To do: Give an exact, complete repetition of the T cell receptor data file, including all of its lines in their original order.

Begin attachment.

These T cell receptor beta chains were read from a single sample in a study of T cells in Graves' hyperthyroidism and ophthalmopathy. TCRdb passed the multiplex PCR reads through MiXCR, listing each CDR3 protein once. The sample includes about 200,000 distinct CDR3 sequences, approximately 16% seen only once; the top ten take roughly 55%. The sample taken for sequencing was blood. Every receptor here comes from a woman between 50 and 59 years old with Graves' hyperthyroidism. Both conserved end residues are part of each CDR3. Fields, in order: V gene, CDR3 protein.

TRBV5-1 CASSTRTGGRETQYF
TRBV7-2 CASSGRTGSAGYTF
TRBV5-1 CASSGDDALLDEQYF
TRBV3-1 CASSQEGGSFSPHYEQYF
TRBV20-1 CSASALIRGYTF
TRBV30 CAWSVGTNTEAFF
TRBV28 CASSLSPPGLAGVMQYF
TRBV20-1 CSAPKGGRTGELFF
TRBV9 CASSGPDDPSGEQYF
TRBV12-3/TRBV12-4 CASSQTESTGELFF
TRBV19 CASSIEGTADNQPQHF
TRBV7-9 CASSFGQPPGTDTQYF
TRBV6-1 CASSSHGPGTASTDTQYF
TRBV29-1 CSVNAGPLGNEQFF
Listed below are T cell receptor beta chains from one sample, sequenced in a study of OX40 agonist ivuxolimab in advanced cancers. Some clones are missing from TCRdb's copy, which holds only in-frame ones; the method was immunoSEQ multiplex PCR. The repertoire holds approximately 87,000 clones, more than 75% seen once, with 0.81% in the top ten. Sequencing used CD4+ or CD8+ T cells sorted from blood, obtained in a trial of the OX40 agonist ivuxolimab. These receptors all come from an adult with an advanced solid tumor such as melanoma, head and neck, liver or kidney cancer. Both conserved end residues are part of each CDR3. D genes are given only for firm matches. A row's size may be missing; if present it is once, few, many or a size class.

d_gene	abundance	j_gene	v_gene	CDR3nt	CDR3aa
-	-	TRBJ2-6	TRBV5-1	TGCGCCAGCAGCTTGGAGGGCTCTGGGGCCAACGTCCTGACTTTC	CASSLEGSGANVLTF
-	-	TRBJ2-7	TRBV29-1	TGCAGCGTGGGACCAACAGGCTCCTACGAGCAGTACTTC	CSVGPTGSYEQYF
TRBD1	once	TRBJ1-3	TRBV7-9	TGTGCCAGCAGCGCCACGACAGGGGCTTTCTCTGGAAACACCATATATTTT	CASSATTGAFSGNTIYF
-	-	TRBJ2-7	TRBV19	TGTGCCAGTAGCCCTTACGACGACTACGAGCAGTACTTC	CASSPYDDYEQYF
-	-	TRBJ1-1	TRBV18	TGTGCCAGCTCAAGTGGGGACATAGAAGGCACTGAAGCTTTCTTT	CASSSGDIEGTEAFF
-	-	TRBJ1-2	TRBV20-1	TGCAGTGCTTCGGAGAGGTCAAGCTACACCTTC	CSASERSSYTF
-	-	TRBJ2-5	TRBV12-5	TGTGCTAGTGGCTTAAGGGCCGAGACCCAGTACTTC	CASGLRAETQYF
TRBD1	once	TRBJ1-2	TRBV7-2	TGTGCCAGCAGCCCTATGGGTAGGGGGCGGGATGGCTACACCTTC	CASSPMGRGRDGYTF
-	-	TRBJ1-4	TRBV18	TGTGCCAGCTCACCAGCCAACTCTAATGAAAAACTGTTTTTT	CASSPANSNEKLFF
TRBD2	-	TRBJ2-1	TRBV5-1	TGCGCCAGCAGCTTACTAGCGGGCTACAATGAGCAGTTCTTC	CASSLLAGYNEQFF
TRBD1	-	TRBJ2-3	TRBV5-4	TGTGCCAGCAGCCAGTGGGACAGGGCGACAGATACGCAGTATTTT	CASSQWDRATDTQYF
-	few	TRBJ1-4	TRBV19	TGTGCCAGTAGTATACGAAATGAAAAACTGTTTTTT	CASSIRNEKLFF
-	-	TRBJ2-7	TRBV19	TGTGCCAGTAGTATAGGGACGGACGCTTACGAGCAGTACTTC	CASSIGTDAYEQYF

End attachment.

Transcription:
These T cell receptor beta chains were read from a single sample in a study of T cells in Graves' hyperthyroidism and ophthalmopathy. TCRdb passed the multiplex PCR reads through MiXCR, listing each CDR3 protein once. The sample includes about 200,000 distinct CDR3 sequences, approximately 16% seen only once; the top ten take roughly 55%. The sample taken for sequencing was blood. Every receptor here comes from a woman between 50 and 59 years old with Graves' hyperthyroidism. Both conserved end residues are part of each CDR3. Fields, in order: V gene, CDR3 protein.

TRBV5-1 CASSTRTGGRETQYF
TRBV7-2 CASSGRTGSAGYTF
TRBV5-1 CASSGDDALLDEQYF
TRBV3-1 CASSQEGGSFSPHYEQYF
TRBV20-1 CSASALIRGYTF
TRBV30 CAWSVGTNTEAFF
TRBV28 CASSLSPPGLAGVMQYF
TRBV20-1 CSAPKGGRTGELFF
TRBV9 CASSGPDDPSGEQYF
TRBV12-3/TRBV12-4 CASSQTESTGELFF
TRBV19 CASSIEGTADNQPQHF
TRBV7-9 CASSFGQPPGTDTQYF
TRBV6-1 CASSSHGPGTASTDTQYF
TRBV29-1 CSVNAGPLGNEQFF
Listed below are T cell receptor beta chains from one sample, sequenced in a study of OX40 agonist ivuxolimab in advanced cancers. Some clones are missing from TCRdb's copy, which holds only in-frame ones; the method was immunoSEQ multiplex PCR. The repertoire holds approximately 87,000 clones, more than 75% seen once, with 0.81% in the top ten. Sequencing used CD4+ or CD8+ T cells sorted from blood, obtained in a trial of the OX40 agonist ivuxolimab. These receptors all come from an adult with an advanced solid tumor such as melanoma, head and neck, liver or kidney cancer. Both conserved end residues are part of each CDR3. D genes are given only for firm matches. A row's size may be missing; if present it is once, few, many or a size class.

d_gene	abundance	j_gene	v_gene	CDR3nt	CDR3aa
-	-	TRBJ2-6	TRBV5-1	TGCGCCAGCAGCTTGGAGGGCTCTGGGGCCAACGTCCTGACTTTC	CASSLEGSGANVLTF
-	-	TRBJ2-7	TRBV29-1	TGCAGCGTGGGACCAACAGGCTCCTACGAGCAGTACTTC	CSVGPTGSYEQYF
TRBD1	once	TRBJ1-3	TRBV7-9	TGTGCCAGCAGCGCCACGACAGGGGCTTTCTCTGGAAACACCATATATTTT	CASSATTGAFSGNTIYF
-	-	TRBJ2-7	TRBV19	TGTGCCAGTAGCCCTTACGACGACTACGAGCAGTACTTC	CASSPYDDYEQYF
-	-	TRBJ1-1	TRBV18	TGTGCCAGCTCAAGTGGGGACATAGAAGGCACTGAAGCTTTCTTT	CASSSGDIEGTEAFF
-	-	TRBJ1-2	TRBV20-1	TGCAGTGCTTCGGAGAGGTCAAGCTACACCTTC	CSASERSSYTF
-	-	TRBJ2-5	TRBV12-5	TGTGCTAGTGGCTTAAGGGCCGAGACCCAGTACTTC	CASGLRAETQYF
TRBD1	once	TRBJ1-2	TRBV7-2	TGTGCCAGCAGCCCTATGGGTAGGGGGCGGGATGGCTACACCTTC	CASSPMGRGRDGYTF
-	-	TRBJ1-4	TRBV18	TGTGCCAGCTCACCAGCCAACTCTAATGAAAAACTGTTTTTT	CASSPANSNEKLFF
TRBD2	-	TRBJ2-1	TRBV5-1	TGCGCCAGCAGCTTACTAGCGGGCTACAATGAGCAGTTCTTC	CASSLLAGYNEQFF
TRBD1	-	TRBJ2-3	TRBV5-4	TGTGCCAGCAGCCAGTGGGACAGGGCGACAGATACGCAGTATTTT	CASSQWDRATDTQYF
-	few	TRBJ1-4	TRBV19	TGTGCCAGTAGTATACGAAATGAAAAACTGTTTTTT	CASSIRNEKLFF
-	-	TRBJ2-7	TRBV19	TGTGCCAGTAGTATAGGGACGGACGCTTACGAGCAGTACTTC	CASSIGTDAYEQYF